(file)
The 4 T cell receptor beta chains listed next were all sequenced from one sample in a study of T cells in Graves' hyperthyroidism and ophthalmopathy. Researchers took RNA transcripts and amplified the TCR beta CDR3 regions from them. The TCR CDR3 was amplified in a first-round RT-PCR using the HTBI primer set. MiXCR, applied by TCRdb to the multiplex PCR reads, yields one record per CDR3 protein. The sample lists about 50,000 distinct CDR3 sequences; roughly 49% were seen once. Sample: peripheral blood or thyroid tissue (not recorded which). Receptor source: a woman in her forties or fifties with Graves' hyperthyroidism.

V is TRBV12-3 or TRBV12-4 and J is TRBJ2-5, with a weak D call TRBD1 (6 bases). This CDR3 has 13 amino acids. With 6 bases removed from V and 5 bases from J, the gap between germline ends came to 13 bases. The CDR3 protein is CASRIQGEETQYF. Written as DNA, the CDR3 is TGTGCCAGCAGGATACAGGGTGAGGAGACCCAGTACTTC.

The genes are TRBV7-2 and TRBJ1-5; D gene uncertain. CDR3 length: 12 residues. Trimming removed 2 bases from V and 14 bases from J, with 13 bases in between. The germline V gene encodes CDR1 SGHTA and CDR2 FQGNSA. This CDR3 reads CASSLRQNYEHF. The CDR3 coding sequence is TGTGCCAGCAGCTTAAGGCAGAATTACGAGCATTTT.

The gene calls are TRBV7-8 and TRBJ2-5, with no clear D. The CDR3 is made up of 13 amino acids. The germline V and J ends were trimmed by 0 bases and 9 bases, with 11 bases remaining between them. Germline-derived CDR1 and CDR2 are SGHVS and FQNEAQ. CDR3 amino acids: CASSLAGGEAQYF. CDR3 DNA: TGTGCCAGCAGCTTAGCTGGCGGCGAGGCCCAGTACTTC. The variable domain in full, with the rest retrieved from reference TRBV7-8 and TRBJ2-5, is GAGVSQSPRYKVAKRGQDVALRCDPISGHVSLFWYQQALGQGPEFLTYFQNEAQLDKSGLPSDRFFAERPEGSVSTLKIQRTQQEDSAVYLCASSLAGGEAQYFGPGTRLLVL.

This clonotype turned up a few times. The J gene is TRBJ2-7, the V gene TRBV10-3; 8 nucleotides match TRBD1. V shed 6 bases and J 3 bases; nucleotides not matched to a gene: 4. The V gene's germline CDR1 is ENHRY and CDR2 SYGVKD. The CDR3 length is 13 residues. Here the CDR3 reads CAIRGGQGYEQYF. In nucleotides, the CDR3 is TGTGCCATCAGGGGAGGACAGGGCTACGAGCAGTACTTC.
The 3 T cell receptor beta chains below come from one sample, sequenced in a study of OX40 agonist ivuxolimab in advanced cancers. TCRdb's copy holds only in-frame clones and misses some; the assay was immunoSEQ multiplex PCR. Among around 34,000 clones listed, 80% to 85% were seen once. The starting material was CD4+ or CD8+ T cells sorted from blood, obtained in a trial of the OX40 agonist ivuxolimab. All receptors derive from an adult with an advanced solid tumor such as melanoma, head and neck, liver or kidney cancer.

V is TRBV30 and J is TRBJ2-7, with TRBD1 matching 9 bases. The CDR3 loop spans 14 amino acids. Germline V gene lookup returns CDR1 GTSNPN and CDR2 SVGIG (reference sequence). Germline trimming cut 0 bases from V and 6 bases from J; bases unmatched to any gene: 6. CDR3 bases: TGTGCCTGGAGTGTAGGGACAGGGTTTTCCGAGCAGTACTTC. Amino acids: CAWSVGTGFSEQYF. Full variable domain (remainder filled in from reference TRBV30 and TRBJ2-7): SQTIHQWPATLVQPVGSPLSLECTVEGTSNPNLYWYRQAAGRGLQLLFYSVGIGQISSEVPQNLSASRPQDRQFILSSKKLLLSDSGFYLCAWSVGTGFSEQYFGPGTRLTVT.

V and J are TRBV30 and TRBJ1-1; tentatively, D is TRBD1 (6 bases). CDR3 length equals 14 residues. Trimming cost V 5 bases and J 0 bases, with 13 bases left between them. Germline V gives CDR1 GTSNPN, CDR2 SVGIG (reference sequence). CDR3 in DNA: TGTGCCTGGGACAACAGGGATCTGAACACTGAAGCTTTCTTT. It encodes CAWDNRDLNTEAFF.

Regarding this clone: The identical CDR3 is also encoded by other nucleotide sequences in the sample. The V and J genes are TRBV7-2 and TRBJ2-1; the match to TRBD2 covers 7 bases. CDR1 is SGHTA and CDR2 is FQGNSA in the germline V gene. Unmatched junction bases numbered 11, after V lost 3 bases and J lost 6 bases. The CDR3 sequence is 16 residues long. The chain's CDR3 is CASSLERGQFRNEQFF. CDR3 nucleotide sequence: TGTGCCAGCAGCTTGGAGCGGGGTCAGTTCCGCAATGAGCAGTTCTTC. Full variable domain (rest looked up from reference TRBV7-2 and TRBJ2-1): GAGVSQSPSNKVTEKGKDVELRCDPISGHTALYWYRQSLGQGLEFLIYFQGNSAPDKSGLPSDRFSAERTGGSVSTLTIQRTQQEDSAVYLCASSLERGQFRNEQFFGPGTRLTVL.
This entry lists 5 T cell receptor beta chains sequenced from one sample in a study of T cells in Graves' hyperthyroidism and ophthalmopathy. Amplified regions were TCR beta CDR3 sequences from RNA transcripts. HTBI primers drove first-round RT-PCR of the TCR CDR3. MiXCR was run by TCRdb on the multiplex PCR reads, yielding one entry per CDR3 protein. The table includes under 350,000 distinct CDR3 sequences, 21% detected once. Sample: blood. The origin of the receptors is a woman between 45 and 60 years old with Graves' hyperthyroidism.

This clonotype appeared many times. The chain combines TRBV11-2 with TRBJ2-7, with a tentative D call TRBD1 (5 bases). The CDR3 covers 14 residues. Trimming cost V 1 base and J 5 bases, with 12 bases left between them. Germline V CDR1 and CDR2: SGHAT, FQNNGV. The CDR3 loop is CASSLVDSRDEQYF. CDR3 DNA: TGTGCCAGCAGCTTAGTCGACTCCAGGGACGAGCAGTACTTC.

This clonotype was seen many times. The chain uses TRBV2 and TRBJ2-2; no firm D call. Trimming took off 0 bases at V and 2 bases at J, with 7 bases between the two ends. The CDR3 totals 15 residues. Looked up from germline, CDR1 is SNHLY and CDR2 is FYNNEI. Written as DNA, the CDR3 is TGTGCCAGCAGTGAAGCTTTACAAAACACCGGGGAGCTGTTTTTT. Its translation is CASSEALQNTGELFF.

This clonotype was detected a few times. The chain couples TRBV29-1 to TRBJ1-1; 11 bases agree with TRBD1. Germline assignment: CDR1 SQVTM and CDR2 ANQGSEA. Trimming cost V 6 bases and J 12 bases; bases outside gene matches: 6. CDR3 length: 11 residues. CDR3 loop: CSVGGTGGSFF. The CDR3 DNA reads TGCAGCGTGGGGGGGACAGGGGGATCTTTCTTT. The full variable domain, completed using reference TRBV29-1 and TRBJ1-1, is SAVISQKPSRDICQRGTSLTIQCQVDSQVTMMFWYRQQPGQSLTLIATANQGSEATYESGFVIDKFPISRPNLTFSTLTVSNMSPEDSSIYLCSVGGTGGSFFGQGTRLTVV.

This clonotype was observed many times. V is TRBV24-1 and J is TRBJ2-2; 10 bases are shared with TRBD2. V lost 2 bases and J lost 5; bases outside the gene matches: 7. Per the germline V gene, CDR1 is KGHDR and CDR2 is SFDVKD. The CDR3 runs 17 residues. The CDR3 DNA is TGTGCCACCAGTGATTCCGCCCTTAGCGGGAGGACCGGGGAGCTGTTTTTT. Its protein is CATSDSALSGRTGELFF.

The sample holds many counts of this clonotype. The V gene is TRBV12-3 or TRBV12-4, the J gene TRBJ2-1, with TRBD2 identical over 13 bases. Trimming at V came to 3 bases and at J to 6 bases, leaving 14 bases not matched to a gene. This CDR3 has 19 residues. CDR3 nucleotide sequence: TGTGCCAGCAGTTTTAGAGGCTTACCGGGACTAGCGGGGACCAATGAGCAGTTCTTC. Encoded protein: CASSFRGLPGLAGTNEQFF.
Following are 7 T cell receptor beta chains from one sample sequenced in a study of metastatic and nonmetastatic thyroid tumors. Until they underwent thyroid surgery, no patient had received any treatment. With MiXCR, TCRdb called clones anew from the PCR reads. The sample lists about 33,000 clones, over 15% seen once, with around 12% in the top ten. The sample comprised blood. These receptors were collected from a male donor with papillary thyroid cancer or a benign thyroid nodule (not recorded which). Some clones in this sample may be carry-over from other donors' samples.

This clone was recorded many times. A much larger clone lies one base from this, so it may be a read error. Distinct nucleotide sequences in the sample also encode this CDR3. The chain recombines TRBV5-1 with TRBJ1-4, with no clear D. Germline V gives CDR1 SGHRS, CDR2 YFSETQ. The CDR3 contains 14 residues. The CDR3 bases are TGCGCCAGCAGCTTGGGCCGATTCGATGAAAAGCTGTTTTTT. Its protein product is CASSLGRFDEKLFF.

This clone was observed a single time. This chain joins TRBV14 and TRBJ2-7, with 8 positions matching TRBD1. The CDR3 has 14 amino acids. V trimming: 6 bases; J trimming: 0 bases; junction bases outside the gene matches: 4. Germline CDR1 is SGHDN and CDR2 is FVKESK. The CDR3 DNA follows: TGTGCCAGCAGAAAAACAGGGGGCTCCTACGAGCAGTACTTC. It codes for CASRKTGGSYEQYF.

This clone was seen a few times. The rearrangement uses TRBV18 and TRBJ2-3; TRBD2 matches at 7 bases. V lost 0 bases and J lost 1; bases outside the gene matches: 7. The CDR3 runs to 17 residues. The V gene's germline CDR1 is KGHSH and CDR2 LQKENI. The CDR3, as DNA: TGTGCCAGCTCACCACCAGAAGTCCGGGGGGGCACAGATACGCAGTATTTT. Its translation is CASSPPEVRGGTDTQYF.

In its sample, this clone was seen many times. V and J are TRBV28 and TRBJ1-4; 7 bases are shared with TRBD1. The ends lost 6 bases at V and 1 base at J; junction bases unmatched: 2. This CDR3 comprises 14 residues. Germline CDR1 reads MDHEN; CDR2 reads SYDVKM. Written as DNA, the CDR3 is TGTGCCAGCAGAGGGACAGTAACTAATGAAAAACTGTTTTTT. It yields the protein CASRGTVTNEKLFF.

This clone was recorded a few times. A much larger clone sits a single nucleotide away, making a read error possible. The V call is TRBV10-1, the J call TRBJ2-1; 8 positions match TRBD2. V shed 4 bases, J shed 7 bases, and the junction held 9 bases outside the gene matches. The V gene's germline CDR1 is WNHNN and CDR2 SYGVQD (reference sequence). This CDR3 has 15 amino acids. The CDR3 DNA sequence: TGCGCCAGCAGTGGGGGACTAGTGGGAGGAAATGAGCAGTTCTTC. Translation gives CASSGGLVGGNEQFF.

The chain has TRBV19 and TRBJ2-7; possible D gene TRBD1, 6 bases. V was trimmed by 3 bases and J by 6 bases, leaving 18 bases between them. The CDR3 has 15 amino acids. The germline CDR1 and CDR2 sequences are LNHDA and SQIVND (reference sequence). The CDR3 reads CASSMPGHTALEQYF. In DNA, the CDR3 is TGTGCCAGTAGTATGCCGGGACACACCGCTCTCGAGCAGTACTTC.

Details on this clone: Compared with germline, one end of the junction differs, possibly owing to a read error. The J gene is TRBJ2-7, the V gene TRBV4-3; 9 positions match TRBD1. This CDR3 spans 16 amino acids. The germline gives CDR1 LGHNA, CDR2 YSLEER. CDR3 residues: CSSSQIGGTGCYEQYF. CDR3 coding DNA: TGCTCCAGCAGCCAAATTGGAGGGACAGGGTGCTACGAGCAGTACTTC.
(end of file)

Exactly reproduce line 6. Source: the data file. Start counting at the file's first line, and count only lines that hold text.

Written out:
The 3 T cell receptor beta chains below come from one sample, sequenced in a study of OX40 agonist ivuxolimab in advanced cancers. TCRdb's copy holds only in-frame clones and misses some; the assay was immunoSEQ multiplex PCR. Among around 34,000 clones listed, 80% to 85% were seen once. The starting material was CD4+ or CD8+ T cells sorted from blood, obtained in a trial of the OX40 agonist ivuxolimab. All receptors derive from an adult with an advanced solid tumor such as melanoma, head and neck, liver or kidney cancer.